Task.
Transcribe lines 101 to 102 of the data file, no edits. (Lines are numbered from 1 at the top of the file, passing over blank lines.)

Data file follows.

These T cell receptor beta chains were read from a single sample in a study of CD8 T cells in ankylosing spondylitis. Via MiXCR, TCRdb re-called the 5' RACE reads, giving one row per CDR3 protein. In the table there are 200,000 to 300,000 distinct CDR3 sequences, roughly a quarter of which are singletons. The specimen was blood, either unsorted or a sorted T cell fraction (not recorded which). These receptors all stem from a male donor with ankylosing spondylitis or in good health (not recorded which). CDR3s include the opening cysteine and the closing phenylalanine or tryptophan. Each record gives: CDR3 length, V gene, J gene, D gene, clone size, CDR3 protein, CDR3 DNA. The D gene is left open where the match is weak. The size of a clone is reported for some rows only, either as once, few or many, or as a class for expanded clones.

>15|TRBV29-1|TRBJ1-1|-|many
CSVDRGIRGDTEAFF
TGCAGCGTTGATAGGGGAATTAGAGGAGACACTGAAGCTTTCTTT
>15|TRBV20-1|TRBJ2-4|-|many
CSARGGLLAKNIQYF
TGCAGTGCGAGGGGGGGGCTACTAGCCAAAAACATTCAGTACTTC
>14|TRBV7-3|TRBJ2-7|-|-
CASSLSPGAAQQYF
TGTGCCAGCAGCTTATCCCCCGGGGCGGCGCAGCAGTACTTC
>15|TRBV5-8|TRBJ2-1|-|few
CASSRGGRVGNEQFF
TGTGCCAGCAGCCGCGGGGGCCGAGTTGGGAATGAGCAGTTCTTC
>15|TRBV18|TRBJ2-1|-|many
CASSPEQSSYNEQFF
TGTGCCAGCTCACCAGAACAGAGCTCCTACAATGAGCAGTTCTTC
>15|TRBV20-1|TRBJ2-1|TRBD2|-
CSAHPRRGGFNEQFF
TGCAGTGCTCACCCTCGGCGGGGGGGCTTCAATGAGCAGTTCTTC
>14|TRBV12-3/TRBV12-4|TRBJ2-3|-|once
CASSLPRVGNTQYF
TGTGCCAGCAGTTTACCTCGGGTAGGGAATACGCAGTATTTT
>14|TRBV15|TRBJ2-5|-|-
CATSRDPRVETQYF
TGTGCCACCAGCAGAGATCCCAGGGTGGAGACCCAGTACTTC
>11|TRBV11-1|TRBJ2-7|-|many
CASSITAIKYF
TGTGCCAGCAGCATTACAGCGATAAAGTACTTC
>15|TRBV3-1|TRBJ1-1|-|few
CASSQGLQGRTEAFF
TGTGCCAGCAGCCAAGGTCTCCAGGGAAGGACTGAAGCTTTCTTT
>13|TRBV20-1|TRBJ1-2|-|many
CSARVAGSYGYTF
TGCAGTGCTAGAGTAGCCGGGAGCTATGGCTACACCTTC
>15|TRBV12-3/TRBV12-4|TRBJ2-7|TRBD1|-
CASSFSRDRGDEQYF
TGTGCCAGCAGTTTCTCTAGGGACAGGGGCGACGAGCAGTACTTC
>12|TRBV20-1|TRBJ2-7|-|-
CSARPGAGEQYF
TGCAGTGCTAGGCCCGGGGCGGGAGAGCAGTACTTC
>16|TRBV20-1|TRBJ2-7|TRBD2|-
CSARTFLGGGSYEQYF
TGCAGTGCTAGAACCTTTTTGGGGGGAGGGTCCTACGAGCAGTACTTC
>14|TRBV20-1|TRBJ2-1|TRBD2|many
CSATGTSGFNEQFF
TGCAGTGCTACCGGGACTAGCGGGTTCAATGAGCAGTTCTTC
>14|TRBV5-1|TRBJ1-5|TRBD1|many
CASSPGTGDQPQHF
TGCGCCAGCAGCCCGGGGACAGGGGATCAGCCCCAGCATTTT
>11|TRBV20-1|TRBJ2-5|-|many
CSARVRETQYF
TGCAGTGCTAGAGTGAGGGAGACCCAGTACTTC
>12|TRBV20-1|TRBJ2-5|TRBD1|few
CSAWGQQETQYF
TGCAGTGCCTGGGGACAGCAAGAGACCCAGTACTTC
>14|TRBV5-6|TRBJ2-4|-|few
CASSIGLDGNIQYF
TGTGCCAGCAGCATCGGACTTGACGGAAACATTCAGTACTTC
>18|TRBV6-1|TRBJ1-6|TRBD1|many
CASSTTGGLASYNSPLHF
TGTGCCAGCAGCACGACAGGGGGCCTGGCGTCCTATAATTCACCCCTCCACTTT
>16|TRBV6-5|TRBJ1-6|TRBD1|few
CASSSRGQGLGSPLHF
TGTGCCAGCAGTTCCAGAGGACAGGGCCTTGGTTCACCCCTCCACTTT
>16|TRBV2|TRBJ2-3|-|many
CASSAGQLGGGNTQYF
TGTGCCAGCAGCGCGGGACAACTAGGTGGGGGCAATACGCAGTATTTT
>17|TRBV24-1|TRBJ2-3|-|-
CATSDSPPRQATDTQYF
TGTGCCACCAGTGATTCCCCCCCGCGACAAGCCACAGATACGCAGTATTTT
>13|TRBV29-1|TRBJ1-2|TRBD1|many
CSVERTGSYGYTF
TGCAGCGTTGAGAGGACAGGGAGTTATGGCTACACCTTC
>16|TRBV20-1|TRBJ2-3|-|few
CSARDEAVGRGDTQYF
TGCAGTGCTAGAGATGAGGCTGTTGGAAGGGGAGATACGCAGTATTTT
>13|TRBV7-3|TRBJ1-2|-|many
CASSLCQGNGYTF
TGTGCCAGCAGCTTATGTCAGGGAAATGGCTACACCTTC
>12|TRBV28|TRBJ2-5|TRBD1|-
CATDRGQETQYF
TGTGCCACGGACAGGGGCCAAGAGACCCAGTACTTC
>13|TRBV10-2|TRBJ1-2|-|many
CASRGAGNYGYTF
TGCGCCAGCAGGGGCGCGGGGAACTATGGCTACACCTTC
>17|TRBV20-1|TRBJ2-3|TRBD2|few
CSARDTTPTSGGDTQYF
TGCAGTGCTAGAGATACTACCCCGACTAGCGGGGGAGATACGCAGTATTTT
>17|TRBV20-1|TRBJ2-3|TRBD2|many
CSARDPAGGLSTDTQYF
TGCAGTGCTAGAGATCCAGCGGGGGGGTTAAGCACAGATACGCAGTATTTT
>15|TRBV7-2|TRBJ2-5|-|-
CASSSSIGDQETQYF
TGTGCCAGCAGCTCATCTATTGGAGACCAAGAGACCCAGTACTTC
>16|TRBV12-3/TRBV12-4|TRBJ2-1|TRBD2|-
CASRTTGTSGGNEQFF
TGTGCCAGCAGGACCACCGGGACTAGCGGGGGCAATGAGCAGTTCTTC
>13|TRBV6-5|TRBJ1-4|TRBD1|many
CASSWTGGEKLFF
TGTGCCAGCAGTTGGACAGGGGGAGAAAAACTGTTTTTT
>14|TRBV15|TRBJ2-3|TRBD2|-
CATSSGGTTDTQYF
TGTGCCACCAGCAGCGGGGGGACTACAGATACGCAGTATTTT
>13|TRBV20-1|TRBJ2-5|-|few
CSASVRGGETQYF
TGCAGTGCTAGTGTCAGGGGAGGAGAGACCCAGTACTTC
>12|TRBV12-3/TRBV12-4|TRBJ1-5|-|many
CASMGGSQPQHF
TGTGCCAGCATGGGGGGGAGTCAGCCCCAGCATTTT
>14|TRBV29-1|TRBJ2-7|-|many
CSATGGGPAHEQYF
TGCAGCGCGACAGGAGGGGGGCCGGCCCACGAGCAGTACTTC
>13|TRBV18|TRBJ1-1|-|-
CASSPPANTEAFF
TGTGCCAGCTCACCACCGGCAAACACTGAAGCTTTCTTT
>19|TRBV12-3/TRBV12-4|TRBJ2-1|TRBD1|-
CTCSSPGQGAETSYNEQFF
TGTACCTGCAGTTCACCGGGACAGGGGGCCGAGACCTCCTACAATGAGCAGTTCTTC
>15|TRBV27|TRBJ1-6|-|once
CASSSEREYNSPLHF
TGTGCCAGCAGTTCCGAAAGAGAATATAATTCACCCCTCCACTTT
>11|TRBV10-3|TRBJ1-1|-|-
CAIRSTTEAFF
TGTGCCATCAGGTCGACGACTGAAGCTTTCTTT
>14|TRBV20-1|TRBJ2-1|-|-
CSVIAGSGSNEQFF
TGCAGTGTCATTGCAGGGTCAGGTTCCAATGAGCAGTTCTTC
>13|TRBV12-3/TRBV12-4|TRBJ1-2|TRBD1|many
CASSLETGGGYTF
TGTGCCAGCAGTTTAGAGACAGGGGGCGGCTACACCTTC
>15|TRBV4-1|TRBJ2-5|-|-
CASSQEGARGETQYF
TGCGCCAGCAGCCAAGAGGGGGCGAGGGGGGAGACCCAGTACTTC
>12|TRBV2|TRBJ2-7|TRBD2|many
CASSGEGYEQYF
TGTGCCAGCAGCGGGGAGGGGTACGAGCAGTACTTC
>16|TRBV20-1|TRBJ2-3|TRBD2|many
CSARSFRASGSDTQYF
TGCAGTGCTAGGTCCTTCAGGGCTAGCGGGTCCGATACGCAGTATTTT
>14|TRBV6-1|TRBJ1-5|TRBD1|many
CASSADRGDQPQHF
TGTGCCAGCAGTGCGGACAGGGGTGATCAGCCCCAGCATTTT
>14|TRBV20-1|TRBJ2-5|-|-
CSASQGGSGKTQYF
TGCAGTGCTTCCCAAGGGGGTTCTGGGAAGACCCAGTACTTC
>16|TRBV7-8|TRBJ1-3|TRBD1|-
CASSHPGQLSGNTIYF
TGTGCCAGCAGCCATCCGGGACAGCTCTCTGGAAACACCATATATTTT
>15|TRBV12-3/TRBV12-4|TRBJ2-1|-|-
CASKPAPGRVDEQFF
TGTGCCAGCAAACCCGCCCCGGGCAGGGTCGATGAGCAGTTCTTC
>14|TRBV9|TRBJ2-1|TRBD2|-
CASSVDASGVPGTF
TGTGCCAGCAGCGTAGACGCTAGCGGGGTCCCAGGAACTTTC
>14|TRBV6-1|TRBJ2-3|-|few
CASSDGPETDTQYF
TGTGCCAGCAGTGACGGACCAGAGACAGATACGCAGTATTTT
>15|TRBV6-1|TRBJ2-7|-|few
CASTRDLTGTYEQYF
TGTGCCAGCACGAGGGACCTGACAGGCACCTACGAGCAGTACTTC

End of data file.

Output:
>14|TRBV15|TRBJ2-3|TRBD2|-
CATSSGGTTDTQYF